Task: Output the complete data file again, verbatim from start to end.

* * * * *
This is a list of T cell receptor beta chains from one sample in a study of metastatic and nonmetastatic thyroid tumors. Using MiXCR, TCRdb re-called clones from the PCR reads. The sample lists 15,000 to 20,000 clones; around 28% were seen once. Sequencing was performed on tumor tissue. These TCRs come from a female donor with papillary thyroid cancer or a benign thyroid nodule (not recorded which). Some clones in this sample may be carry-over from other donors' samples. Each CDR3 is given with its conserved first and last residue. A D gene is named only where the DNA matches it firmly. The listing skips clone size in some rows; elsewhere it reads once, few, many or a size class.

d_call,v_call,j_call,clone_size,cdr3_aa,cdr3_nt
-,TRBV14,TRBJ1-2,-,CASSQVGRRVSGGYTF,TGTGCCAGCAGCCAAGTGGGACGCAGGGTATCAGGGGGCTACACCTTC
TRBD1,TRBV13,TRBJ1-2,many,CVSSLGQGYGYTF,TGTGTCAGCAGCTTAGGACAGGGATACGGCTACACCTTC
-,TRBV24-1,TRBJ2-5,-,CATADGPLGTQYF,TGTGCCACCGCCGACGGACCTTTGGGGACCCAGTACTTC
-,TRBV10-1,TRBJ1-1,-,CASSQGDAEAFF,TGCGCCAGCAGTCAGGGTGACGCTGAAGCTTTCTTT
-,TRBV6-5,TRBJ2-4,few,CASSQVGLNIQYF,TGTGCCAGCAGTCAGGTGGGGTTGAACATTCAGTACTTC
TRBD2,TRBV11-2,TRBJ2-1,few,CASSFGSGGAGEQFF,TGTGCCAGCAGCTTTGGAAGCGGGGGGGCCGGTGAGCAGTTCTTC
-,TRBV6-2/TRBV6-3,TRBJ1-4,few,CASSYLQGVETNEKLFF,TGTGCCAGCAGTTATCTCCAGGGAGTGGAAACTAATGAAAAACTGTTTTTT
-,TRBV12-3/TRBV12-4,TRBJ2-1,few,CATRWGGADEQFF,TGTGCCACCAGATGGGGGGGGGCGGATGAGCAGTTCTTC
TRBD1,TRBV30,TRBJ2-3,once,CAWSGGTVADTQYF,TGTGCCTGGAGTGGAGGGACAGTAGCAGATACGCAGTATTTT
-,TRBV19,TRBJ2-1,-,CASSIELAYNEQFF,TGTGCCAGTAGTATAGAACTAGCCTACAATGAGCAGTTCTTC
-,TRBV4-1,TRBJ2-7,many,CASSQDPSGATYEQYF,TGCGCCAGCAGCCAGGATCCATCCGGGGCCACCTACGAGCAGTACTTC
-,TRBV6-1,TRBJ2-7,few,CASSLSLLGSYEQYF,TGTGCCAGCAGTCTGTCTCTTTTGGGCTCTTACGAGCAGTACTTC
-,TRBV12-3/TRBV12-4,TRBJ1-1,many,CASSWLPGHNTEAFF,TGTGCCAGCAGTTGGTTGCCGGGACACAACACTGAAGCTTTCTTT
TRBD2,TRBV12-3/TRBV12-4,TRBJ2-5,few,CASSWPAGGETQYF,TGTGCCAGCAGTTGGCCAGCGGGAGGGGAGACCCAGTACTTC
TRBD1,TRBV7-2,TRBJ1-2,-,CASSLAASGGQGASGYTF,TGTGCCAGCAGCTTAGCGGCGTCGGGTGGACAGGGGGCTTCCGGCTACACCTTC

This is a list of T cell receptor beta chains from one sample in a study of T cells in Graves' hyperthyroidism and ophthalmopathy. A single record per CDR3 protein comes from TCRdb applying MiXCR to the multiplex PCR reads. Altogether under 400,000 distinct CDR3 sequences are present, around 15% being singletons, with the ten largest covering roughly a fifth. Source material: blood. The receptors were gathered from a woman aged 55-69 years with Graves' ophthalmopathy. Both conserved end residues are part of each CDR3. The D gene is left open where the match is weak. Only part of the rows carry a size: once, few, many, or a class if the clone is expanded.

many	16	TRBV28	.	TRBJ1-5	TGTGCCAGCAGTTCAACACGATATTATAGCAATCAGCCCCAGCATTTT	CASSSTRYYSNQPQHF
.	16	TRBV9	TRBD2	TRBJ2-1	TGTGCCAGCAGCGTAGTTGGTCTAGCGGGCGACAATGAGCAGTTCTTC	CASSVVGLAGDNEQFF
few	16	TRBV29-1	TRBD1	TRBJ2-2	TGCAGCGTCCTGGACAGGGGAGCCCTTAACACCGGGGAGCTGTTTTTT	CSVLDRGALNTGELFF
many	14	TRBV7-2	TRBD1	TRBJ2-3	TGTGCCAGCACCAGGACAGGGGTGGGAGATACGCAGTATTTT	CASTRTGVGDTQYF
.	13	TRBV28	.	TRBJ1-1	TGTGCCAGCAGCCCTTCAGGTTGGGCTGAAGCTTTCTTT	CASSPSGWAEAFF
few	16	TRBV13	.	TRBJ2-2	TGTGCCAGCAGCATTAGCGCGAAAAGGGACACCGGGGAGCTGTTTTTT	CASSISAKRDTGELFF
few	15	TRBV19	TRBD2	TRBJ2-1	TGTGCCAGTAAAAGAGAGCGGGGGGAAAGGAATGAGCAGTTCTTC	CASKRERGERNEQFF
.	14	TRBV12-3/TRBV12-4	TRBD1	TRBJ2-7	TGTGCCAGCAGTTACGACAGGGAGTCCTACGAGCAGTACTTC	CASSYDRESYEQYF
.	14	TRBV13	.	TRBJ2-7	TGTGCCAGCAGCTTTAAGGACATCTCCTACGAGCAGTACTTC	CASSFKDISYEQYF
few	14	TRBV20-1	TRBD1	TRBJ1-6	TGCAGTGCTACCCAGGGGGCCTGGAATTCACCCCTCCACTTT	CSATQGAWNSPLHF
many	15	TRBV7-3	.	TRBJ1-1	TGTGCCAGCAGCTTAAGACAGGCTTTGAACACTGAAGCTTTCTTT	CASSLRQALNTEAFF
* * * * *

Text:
This is a list of T cell receptor beta chains from one sample in a study of metastatic and nonmetastatic thyroid tumors. Using MiXCR, TCRdb re-called clones from the PCR reads. The sample lists 15,000 to 20,000 clones; around 28% were seen once. Sequencing was performed on tumor tissue. These TCRs come from a female donor with papillary thyroid cancer or a benign thyroid nodule (not recorded which). Some clones in this sample may be carry-over from other donors' samples. Each CDR3 is given with its conserved first and last residue. A D gene is named only where the DNA matches it firmly. The listing skips clone size in some rows; elsewhere it reads once, few, many or a size class.

d_call,v_call,j_call,clone_size,cdr3_aa,cdr3_nt
-,TRBV14,TRBJ1-2,-,CASSQVGRRVSGGYTF,TGTGCCAGCAGCCAAGTGGGACGCAGGGTATCAGGGGGCTACACCTTC
TRBD1,TRBV13,TRBJ1-2,many,CVSSLGQGYGYTF,TGTGTCAGCAGCTTAGGACAGGGATACGGCTACACCTTC
-,TRBV24-1,TRBJ2-5,-,CATADGPLGTQYF,TGTGCCACCGCCGACGGACCTTTGGGGACCCAGTACTTC
-,TRBV10-1,TRBJ1-1,-,CASSQGDAEAFF,TGCGCCAGCAGTCAGGGTGACGCTGAAGCTTTCTTT
-,TRBV6-5,TRBJ2-4,few,CASSQVGLNIQYF,TGTGCCAGCAGTCAGGTGGGGTTGAACATTCAGTACTTC
TRBD2,TRBV11-2,TRBJ2-1,few,CASSFGSGGAGEQFF,TGTGCCAGCAGCTTTGGAAGCGGGGGGGCCGGTGAGCAGTTCTTC
-,TRBV6-2/TRBV6-3,TRBJ1-4,few,CASSYLQGVETNEKLFF,TGTGCCAGCAGTTATCTCCAGGGAGTGGAAACTAATGAAAAACTGTTTTTT
-,TRBV12-3/TRBV12-4,TRBJ2-1,few,CATRWGGADEQFF,TGTGCCACCAGATGGGGGGGGGCGGATGAGCAGTTCTTC
TRBD1,TRBV30,TRBJ2-3,once,CAWSGGTVADTQYF,TGTGCCTGGAGTGGAGGGACAGTAGCAGATACGCAGTATTTT
-,TRBV19,TRBJ2-1,-,CASSIELAYNEQFF,TGTGCCAGTAGTATAGAACTAGCCTACAATGAGCAGTTCTTC
-,TRBV4-1,TRBJ2-7,many,CASSQDPSGATYEQYF,TGCGCCAGCAGCCAGGATCCATCCGGGGCCACCTACGAGCAGTACTTC
-,TRBV6-1,TRBJ2-7,few,CASSLSLLGSYEQYF,TGTGCCAGCAGTCTGTCTCTTTTGGGCTCTTACGAGCAGTACTTC
-,TRBV12-3/TRBV12-4,TRBJ1-1,many,CASSWLPGHNTEAFF,TGTGCCAGCAGTTGGTTGCCGGGACACAACACTGAAGCTTTCTTT
TRBD2,TRBV12-3/TRBV12-4,TRBJ2-5,few,CASSWPAGGETQYF,TGTGCCAGCAGTTGGCCAGCGGGAGGGGAGACCCAGTACTTC
TRBD1,TRBV7-2,TRBJ1-2,-,CASSLAASGGQGASGYTF,TGTGCCAGCAGCTTAGCGGCGTCGGGTGGACAGGGGGCTTCCGGCTACACCTTC

This is a list of T cell receptor beta chains from one sample in a study of T cells in Graves' hyperthyroidism and ophthalmopathy. A single record per CDR3 protein comes from TCRdb applying MiXCR to the multiplex PCR reads. Altogether under 400,000 distinct CDR3 sequences are present, around 15% being singletons, with the ten largest covering roughly a fifth. Source material: blood. The receptors were gathered from a woman aged 55-69 years with Graves' ophthalmopathy. Both conserved end residues are part of each CDR3. The D gene is left open where the match is weak. Only part of the rows carry a size: once, few, many, or a class if the clone is expanded.

many	16	TRBV28	.	TRBJ1-5	TGTGCCAGCAGTTCAACACGATATTATAGCAATCAGCCCCAGCATTTT	CASSSTRYYSNQPQHF
.	16	TRBV9	TRBD2	TRBJ2-1	TGTGCCAGCAGCGTAGTTGGTCTAGCGGGCGACAATGAGCAGTTCTTC	CASSVVGLAGDNEQFF
few	16	TRBV29-1	TRBD1	TRBJ2-2	TGCAGCGTCCTGGACAGGGGAGCCCTTAACACCGGGGAGCTGTTTTTT	CSVLDRGALNTGELFF
many	14	TRBV7-2	TRBD1	TRBJ2-3	TGTGCCAGCACCAGGACAGGGGTGGGAGATACGCAGTATTTT	CASTRTGVGDTQYF
.	13	TRBV28	.	TRBJ1-1	TGTGCCAGCAGCCCTTCAGGTTGGGCTGAAGCTTTCTTT	CASSPSGWAEAFF
few	16	TRBV13	.	TRBJ2-2	TGTGCCAGCAGCATTAGCGCGAAAAGGGACACCGGGGAGCTGTTTTTT	CASSISAKRDTGELFF
few	15	TRBV19	TRBD2	TRBJ2-1	TGTGCCAGTAAAAGAGAGCGGGGGGAAAGGAATGAGCAGTTCTTC	CASKRERGERNEQFF
.	14	TRBV12-3/TRBV12-4	TRBD1	TRBJ2-7	TGTGCCAGCAGTTACGACAGGGAGTCCTACGAGCAGTACTTC	CASSYDRESYEQYF
.	14	TRBV13	.	TRBJ2-7	TGTGCCAGCAGCTTTAAGGACATCTCCTACGAGCAGTACTTC	CASSFKDISYEQYF
few	14	TRBV20-1	TRBD1	TRBJ1-6	TGCAGTGCTACCCAGGGGGCCTGGAATTCACCCCTCCACTTT	CSATQGAWNSPLHF
many	15	TRBV7-3	.	TRBJ1-1	TGTGCCAGCAGCTTAAGACAGGCTTTGAACACTGAAGCTTTCTTT	CASSLRQALNTEAFF